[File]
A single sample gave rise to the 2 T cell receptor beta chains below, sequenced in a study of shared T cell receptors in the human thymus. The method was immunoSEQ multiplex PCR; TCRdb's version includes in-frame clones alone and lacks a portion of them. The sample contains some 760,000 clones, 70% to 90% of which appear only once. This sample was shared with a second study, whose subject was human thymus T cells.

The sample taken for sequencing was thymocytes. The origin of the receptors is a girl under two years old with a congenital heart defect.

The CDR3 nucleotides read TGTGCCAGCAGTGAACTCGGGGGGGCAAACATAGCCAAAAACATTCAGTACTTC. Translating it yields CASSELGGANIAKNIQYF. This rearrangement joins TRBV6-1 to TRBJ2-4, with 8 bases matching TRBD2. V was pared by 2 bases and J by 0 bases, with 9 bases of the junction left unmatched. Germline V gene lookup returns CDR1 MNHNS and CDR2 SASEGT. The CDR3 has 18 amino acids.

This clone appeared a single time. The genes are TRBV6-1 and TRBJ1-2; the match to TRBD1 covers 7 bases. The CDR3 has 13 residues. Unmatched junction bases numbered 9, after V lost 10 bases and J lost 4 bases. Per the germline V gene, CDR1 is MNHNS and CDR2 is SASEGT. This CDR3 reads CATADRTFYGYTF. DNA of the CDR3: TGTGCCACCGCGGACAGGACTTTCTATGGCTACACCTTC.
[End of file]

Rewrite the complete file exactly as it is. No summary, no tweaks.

A single sample gave rise to the 2 T cell receptor beta chains below, sequenced in a study of shared T cell receptors in the human thymus. The method was immunoSEQ multiplex PCR; TCRdb's version includes in-frame clones alone and lacks a portion of them. The sample contains some 760,000 clones, 70% to 90% of which appear only once. This sample was shared with a second study, whose subject was human thymus T cells.

The sample taken for sequencing was thymocytes. The origin of the receptors is a girl under two years old with a congenital heart defect.

The CDR3 nucleotides read TGTGCCAGCAGTGAACTCGGGGGGGCAAACATAGCCAAAAACATTCAGTACTTC. Translating it yields CASSELGGANIAKNIQYF. This rearrangement joins TRBV6-1 to TRBJ2-4, with 8 bases matching TRBD2. V was pared by 2 bases and J by 0 bases, with 9 bases of the junction left unmatched. Germline V gene lookup returns CDR1 MNHNS and CDR2 SASEGT. The CDR3 has 18 amino acids.

This clone appeared a single time. The genes are TRBV6-1 and TRBJ1-2; the match to TRBD1 covers 7 bases. The CDR3 has 13 residues. Unmatched junction bases numbered 9, after V lost 10 bases and J lost 4 bases. Per the germline V gene, CDR1 is MNHNS and CDR2 is SASEGT. This CDR3 reads CATADRTFYGYTF. DNA of the CDR3: TGTGCCACCGCGGACAGGACTTTCTATGGCTACACCTTC.